Organovo (NYSEMKT: ONVO) is a tiny company that is starting to capture the imagination of medical professionals and investors alike. Many are enthralled by the company's long-term goal of printing human organs for transplants.  But that doesn't explain the fact that the company's stock is up more than 100% in the past month.

NovoGen Bioprinter. Source: Organovo. 

There's been a perfect storm of three variables that have likely helped Organovo shoot higher. As we'll see, however, investors need to tread carefully, and closely examine their investing thesis.

A possible buyout?
In a lot of ways, Wall Street can be like your average fifth grade classroom. Once a juicy rumor gets started, it's hard to stop its spread or dispute its validity. Such is the case in the realm of 3-D printing.

Last month, Hewlett-Packard (NYSE: HPQ) announced that it would be entering the 3-D printing market. Since then, rumors have been swirling that the company could be looking to acquire one of the smaller 3-D printing companies on the market. That has helped push shares of Organovo and its competitors higher.

If the potential for a buyout plays a big role in your investment thesis, however, it's best to stop and take a reality check. While a buyout certainly could be in Organovo's future, the ability to predict it, and the price at which it will happen, is nearly impossible. Like the fifth-grade rumors, you'd be better off focusing on the facts, and not the speculation.

An industry on fire
There's no question that 3-D printing is one of the hottest industries of the past few years. The two largest players, 3D Systems (NYSE: DDD) and Stratasys (NASDAQ: SSYS) have both seen their market value explode since the beginning of 2012.

DDD Chart

DDD data by YCharts.

Though enthusiasm for this new technology plays a role, both of these companies have also done the hard work of proving that 3-D printing is an industry worth investing in. Take a look at the annualized revenue growth each has accomplished since 2010.

Sources: Yahoo! Finance, E*Trade.

But investing in a company simply because it is in a hot industry can be a recipe for disaster. One need only look back to the dot-com bubble at the turn of the century to see that just because a company is associated with a "hot" trend by no means makes it a solid investment.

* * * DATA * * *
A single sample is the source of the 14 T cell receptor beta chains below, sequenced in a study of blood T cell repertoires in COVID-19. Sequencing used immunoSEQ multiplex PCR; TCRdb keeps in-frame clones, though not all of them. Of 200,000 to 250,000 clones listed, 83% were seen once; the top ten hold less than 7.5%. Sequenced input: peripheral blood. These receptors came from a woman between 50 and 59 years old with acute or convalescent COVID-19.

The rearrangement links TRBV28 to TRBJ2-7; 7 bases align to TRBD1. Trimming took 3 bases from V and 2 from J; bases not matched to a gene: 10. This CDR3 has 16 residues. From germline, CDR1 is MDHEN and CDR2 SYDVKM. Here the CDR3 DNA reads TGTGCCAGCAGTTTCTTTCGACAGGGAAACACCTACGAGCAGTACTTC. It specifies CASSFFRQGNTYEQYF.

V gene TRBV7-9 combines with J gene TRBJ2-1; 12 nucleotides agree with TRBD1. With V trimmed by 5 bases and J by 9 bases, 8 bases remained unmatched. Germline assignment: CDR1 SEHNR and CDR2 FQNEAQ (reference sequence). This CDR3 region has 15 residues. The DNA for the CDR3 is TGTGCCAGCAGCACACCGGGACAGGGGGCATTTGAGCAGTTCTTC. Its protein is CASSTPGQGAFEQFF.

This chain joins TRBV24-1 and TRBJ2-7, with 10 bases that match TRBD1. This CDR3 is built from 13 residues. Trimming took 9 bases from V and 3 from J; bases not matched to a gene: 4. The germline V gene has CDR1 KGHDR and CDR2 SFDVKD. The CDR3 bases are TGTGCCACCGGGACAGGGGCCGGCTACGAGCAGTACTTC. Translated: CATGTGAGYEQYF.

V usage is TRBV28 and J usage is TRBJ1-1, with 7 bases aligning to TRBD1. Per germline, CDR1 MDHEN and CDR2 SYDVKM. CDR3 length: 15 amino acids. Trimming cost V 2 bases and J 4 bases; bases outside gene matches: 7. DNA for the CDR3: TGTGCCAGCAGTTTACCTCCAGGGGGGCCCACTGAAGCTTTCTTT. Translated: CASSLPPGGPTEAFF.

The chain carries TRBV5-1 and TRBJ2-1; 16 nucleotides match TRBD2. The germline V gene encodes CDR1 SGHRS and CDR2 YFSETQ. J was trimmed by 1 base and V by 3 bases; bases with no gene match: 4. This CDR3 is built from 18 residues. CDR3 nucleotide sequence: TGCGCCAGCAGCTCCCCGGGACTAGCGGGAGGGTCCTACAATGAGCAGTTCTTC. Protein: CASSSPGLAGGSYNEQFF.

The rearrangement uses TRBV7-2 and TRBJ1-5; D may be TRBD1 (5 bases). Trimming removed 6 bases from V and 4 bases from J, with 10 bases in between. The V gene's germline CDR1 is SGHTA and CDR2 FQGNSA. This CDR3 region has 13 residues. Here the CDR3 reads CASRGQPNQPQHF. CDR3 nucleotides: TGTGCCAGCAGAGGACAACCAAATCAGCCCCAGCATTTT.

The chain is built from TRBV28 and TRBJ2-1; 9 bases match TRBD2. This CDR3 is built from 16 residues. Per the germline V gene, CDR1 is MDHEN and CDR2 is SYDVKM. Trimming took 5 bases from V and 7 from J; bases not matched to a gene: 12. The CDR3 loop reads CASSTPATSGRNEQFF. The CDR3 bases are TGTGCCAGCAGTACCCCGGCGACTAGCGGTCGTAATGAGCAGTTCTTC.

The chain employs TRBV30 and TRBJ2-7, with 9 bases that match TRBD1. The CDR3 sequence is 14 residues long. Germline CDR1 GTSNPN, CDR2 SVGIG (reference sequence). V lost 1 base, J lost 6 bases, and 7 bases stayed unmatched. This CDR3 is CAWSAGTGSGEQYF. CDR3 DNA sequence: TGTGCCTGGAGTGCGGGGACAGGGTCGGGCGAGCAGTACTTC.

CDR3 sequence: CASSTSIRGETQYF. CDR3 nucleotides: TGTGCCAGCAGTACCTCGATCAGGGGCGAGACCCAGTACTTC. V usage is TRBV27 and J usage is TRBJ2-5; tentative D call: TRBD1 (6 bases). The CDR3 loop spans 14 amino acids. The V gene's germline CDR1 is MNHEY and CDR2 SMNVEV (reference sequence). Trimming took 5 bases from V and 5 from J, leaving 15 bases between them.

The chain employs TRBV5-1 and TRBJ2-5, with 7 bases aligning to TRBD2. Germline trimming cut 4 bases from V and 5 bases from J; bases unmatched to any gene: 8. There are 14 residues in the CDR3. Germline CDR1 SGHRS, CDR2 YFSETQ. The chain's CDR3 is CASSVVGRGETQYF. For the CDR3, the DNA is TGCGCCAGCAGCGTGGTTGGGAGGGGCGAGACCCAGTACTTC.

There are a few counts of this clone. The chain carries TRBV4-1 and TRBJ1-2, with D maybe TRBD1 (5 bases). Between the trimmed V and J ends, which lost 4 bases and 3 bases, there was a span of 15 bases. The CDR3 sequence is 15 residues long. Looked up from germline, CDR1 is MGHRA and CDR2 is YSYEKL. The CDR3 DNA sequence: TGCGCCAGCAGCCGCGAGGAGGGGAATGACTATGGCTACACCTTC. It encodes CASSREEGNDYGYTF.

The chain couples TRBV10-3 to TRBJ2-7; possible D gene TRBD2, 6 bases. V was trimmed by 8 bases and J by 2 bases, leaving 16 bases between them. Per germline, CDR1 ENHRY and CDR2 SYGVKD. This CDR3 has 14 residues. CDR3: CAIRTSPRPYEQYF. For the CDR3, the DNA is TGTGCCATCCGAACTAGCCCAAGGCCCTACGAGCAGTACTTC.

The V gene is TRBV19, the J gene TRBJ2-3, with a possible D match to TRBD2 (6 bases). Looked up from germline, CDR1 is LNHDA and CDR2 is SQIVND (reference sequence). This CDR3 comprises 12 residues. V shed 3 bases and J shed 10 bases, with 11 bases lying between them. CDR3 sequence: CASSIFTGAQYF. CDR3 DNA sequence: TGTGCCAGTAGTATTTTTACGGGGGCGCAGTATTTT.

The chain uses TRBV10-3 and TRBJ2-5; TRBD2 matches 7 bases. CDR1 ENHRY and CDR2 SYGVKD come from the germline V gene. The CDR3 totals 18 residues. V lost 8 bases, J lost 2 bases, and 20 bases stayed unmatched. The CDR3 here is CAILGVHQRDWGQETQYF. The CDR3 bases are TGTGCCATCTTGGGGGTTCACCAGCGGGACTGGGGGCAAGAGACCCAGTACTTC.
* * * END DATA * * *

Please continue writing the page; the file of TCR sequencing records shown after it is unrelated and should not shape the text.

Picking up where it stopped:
Remember, Organovo is currently valued just shy of $1 billion, and yet has produced just $129,000 in revenue over the past six months. The company might have potential, but it is by no means in the league of 3D Systems or Stratasys right now.

Real potential
And yet, despite my bearish warnings, I am actually a shareholder  of Organovo. But the key distinction I'd like to make is that my decision has nothing to do with buyout rumors or the fact that major 3-D printing players are doing well.

Instead, my investment thesis has to do with what Organovo actually does right now. Specifically, I'm excited about the fact that the company has been able to bioprint liver tissues that can mimic native liver behavior for more than one month. No other company has been able to do this, and it represents an enormous value for pharmaceutical companies.

As it stands now, big pharma spends billions on drugs that will eventually be thrown in the trash because of liver toxicities. Until now, those toxicities didn't show up until human trials began. With Organovo's liver assays becoming available in 2014, these toxicities will become detectable much earlier in the approval process, potentially saving drug companies billions of dollars.

Big growth ahead
Obviously, I think Organovo's potential warrants holdings shares even at today's elevated prices, but it's not the only growth play to consider for your portfolio.

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Fool contributor Brian Stoffel owns shares of 3D Systems, Stratasys, and Organovo. The Motley Fool recommends 3D Systems and Stratasys. The Motley Fool owns shares of 3D Systems and Stratasys and has the following options: short January 2014 $20 puts on 3D Systems. Try any of our Foolish newsletter services free for 30 days. We Fools may not all hold the same opinions, but we all believe that considering a diverse range of insights makes us better investors. The Motley Fool has a disclosure policy.